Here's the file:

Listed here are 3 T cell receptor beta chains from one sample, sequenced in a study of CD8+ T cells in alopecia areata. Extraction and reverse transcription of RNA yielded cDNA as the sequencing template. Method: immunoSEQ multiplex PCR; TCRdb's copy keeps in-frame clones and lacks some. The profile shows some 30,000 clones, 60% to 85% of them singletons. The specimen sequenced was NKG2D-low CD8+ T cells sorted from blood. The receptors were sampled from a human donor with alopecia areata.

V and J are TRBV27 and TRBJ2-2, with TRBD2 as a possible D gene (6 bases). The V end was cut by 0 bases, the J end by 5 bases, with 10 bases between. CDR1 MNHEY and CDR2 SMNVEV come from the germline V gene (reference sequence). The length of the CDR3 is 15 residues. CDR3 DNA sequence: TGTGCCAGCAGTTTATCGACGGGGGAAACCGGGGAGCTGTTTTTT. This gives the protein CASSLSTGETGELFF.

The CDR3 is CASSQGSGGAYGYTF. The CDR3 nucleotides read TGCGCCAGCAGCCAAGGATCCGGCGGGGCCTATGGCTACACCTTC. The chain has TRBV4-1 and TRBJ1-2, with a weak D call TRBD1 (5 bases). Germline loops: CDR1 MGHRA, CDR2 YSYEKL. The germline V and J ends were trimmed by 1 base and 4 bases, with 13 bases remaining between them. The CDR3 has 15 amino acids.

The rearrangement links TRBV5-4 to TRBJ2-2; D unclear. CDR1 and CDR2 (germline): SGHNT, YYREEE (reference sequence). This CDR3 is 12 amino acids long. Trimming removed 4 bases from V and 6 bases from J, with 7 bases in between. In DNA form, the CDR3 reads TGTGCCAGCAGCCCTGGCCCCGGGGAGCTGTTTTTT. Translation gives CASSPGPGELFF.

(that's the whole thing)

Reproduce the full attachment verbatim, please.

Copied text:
Listed here are 3 T cell receptor beta chains from one sample, sequenced in a study of CD8+ T cells in alopecia areata. Extraction and reverse transcription of RNA yielded cDNA as the sequencing template. Method: immunoSEQ multiplex PCR; TCRdb's copy keeps in-frame clones and lacks some. The profile shows some 30,000 clones, 60% to 85% of them singletons. The specimen sequenced was NKG2D-low CD8+ T cells sorted from blood. The receptors were sampled from a human donor with alopecia areata.

V and J are TRBV27 and TRBJ2-2, with TRBD2 as a possible D gene (6 bases). The V end was cut by 0 bases, the J end by 5 bases, with 10 bases between. CDR1 MNHEY and CDR2 SMNVEV come from the germline V gene (reference sequence). The length of the CDR3 is 15 residues. CDR3 DNA sequence: TGTGCCAGCAGTTTATCGACGGGGGAAACCGGGGAGCTGTTTTTT. This gives the protein CASSLSTGETGELFF.

The CDR3 is CASSQGSGGAYGYTF. The CDR3 nucleotides read TGCGCCAGCAGCCAAGGATCCGGCGGGGCCTATGGCTACACCTTC. The chain has TRBV4-1 and TRBJ1-2, with a weak D call TRBD1 (5 bases). Germline loops: CDR1 MGHRA, CDR2 YSYEKL. The germline V and J ends were trimmed by 1 base and 4 bases, with 13 bases remaining between them. The CDR3 has 15 amino acids.

The rearrangement links TRBV5-4 to TRBJ2-2; D unclear. CDR1 and CDR2 (germline): SGHNT, YYREEE (reference sequence). This CDR3 is 12 amino acids long. Trimming removed 4 bases from V and 6 bases from J, with 7 bases in between. In DNA form, the CDR3 reads TGTGCCAGCAGCCCTGGCCCCGGGGAGCTGTTTTTT. Translation gives CASSPGPGELFF.